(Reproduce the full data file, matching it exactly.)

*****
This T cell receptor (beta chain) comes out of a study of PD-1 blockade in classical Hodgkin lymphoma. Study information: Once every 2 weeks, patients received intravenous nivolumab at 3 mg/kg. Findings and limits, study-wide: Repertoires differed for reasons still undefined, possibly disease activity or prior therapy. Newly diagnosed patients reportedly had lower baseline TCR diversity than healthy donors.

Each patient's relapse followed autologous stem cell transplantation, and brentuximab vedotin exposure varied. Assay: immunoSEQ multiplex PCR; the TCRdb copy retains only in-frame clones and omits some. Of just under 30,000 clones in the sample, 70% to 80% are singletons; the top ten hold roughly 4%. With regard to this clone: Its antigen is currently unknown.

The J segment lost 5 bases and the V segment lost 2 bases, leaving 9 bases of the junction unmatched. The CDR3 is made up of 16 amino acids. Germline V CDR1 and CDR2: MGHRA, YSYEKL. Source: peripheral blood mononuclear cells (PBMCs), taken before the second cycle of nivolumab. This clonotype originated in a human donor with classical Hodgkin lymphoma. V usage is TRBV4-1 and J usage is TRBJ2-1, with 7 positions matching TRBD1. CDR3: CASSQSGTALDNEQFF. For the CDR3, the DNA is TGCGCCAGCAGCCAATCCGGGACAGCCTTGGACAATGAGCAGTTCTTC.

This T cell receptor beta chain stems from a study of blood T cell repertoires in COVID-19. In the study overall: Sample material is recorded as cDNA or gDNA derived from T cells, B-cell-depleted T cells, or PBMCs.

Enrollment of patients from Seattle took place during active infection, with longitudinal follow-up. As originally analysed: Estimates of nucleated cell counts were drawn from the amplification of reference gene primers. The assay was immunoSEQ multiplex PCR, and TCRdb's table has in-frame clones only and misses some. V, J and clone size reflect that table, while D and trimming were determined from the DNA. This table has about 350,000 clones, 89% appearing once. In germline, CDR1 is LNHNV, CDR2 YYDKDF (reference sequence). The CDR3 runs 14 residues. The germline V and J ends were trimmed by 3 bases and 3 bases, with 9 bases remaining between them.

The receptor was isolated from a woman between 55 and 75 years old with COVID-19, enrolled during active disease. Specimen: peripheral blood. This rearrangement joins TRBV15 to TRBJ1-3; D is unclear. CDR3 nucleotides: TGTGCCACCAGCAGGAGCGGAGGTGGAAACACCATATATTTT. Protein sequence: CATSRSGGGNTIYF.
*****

This T cell receptor (beta chain) comes out of a study of PD-1 blockade in classical Hodgkin lymphoma. Study information: Once every 2 weeks, patients received intravenous nivolumab at 3 mg/kg. Findings and limits, study-wide: Repertoires differed for reasons still undefined, possibly disease activity or prior therapy. Newly diagnosed patients reportedly had lower baseline TCR diversity than healthy donors.

Each patient's relapse followed autologous stem cell transplantation, and brentuximab vedotin exposure varied. Assay: immunoSEQ multiplex PCR; the TCRdb copy retains only in-frame clones and omits some. Of just under 30,000 clones in the sample, 70% to 80% are singletons; the top ten hold roughly 4%. With regard to this clone: Its antigen is currently unknown.

The J segment lost 5 bases and the V segment lost 2 bases, leaving 9 bases of the junction unmatched. The CDR3 is made up of 16 amino acids. Germline V CDR1 and CDR2: MGHRA, YSYEKL. Source: peripheral blood mononuclear cells (PBMCs), taken before the second cycle of nivolumab. This clonotype originated in a human donor with classical Hodgkin lymphoma. V usage is TRBV4-1 and J usage is TRBJ2-1, with 7 positions matching TRBD1. CDR3: CASSQSGTALDNEQFF. For the CDR3, the DNA is TGCGCCAGCAGCCAATCCGGGACAGCCTTGGACAATGAGCAGTTCTTC.

This T cell receptor beta chain stems from a study of blood T cell repertoires in COVID-19. In the study overall: Sample material is recorded as cDNA or gDNA derived from T cells, B-cell-depleted T cells, or PBMCs.

Enrollment of patients from Seattle took place during active infection, with longitudinal follow-up. As originally analysed: Estimates of nucleated cell counts were drawn from the amplification of reference gene primers. The assay was immunoSEQ multiplex PCR, and TCRdb's table has in-frame clones only and misses some. V, J and clone size reflect that table, while D and trimming were determined from the DNA. This table has about 350,000 clones, 89% appearing once. In germline, CDR1 is LNHNV, CDR2 YYDKDF (reference sequence). The CDR3 runs 14 residues. The germline V and J ends were trimmed by 3 bases and 3 bases, with 9 bases remaining between them.

The receptor was isolated from a woman between 55 and 75 years old with COVID-19, enrolled during active disease. Specimen: peripheral blood. This rearrangement joins TRBV15 to TRBJ1-3; D is unclear. CDR3 nucleotides: TGTGCCACCAGCAGGAGCGGAGGTGGAAACACCATATATTTT. Protein sequence: CATSRSGGGNTIYF.